Can you have the sacrament of Holy Communion if you chew gum in worship?
Recently there was an article in The Charlotte Observer about a young person who was denied communion in the church of his/her faith tradition.
There was great debate between the mother of the youth and the religious leaders as to whether or not the young person was denied communion because of chewing gum or some supposed assumptions about sexual orientation. Apparently to take communion in that faith tradition you are supposed to fast for 24 hours prior. The religious leader said he saw the young person chewing gum during the service. The young person said they spit out their gum 30 minutes prior to getting in the communion line.
Regardless, it was just a bizarre article about someone being able or rather, NOT be able to participate in the sacrament of communion.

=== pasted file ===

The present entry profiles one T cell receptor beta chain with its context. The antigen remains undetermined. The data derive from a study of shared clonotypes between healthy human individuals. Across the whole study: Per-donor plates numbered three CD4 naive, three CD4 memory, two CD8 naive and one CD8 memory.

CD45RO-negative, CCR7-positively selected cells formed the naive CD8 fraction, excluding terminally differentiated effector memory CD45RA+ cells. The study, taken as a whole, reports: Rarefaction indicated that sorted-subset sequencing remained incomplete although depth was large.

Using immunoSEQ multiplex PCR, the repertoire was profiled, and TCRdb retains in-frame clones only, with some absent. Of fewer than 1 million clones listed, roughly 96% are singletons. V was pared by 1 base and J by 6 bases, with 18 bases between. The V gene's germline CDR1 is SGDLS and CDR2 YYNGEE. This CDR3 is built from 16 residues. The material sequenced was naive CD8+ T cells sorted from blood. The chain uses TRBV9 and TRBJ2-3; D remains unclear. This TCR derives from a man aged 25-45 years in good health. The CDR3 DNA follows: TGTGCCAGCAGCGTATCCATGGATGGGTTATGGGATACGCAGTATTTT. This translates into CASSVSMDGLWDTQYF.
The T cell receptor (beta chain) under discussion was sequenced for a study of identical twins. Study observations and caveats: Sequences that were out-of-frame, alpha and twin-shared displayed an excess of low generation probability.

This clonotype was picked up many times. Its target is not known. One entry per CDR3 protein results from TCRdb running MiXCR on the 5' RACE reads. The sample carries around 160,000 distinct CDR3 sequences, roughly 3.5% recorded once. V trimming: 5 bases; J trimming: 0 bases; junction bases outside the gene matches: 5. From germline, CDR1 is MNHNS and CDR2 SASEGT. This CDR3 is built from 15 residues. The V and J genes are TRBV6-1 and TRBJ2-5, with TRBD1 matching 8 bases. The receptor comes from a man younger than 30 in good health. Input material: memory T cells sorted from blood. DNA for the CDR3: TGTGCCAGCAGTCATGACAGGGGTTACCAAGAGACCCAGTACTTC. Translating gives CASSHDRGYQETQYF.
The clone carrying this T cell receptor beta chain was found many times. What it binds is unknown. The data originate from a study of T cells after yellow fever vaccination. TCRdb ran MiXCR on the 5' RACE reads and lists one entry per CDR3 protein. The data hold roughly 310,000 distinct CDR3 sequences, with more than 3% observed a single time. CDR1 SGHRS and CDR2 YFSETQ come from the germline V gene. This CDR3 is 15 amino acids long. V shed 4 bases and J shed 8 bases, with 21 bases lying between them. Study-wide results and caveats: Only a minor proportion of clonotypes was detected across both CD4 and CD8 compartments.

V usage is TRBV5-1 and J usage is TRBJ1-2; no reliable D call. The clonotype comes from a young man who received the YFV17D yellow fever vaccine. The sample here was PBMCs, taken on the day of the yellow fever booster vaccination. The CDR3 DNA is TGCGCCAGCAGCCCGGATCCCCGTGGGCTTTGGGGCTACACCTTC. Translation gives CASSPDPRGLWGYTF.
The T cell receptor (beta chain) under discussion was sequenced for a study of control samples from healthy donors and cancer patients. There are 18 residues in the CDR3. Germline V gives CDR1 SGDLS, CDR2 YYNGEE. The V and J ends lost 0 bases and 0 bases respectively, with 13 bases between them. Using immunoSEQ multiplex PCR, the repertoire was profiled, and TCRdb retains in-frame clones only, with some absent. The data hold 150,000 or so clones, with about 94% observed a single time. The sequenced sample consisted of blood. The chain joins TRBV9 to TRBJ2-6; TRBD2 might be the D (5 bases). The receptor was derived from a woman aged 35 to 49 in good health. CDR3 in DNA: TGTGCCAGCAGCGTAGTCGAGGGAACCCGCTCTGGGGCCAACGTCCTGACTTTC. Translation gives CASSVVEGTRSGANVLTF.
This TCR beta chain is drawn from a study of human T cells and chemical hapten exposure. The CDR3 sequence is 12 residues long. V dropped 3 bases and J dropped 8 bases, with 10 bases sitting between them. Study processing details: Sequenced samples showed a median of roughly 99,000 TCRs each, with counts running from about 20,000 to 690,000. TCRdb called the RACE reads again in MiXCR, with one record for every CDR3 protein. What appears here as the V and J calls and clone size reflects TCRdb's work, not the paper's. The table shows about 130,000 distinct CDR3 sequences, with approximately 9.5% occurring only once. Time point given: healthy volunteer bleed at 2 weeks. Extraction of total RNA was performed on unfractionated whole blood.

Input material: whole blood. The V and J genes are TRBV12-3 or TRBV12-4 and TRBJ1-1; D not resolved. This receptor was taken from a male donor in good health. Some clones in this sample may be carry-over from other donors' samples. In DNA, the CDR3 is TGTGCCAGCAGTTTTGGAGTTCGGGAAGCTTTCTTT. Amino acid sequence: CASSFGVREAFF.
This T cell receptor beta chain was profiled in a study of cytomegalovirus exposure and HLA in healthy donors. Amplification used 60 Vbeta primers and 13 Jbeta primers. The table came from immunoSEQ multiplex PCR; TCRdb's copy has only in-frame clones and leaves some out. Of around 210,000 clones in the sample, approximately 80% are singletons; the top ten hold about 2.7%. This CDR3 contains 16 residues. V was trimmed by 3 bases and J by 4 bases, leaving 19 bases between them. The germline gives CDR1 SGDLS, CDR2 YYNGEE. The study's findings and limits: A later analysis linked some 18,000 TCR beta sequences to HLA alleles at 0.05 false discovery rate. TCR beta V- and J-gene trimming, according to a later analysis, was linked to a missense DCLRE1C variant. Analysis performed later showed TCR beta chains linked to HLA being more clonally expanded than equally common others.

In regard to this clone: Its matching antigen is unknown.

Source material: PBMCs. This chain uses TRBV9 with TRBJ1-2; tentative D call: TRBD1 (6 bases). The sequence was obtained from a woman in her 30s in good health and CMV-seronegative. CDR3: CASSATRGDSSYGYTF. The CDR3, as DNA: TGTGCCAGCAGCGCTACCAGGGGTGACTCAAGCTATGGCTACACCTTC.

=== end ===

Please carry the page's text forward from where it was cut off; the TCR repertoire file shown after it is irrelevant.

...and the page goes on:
One of the beautiful things in the United Methodist tradition is that the communion table is open to everyone! This is modeled after the way Jesus lived and loved.
Jesus hung out with those no one else would have. He had a corrupt IRS guy, Levi. Not to mention there was a prostitute who anointed him. And don’t forget the Roman centurion who asked Jesus to help him with his unbelief.
Instead of judging others by their dysfunction, Jesus opposed the ones who got in the way of people finding and experiencing his grace.
“But the Pharisees and their scribes complained to Jesus’ disciples, ‘Why do you eat and drink with tax collectors and sinners? Jesus answered, “It is not the healthy who need a doctor, but the sick. I have not come to call the righteous, but sinners, to repentance.’” Luke 5:31.
When Jesus referred to the pure in heart, he wasn’t referring to the best behaved, most religious people around. Instead, he was referring to the ones who knew they needed help. The ones who showed up when issued an invitation. The ones grateful for ay nice gesture they were granted.
We only see what is on the outside. God sees the heart in ways no one else can.
How can we be more pure in heart? Could we perhaps stop looking at others with eyes of religiosity and instead see all people with the eyes of Jesus?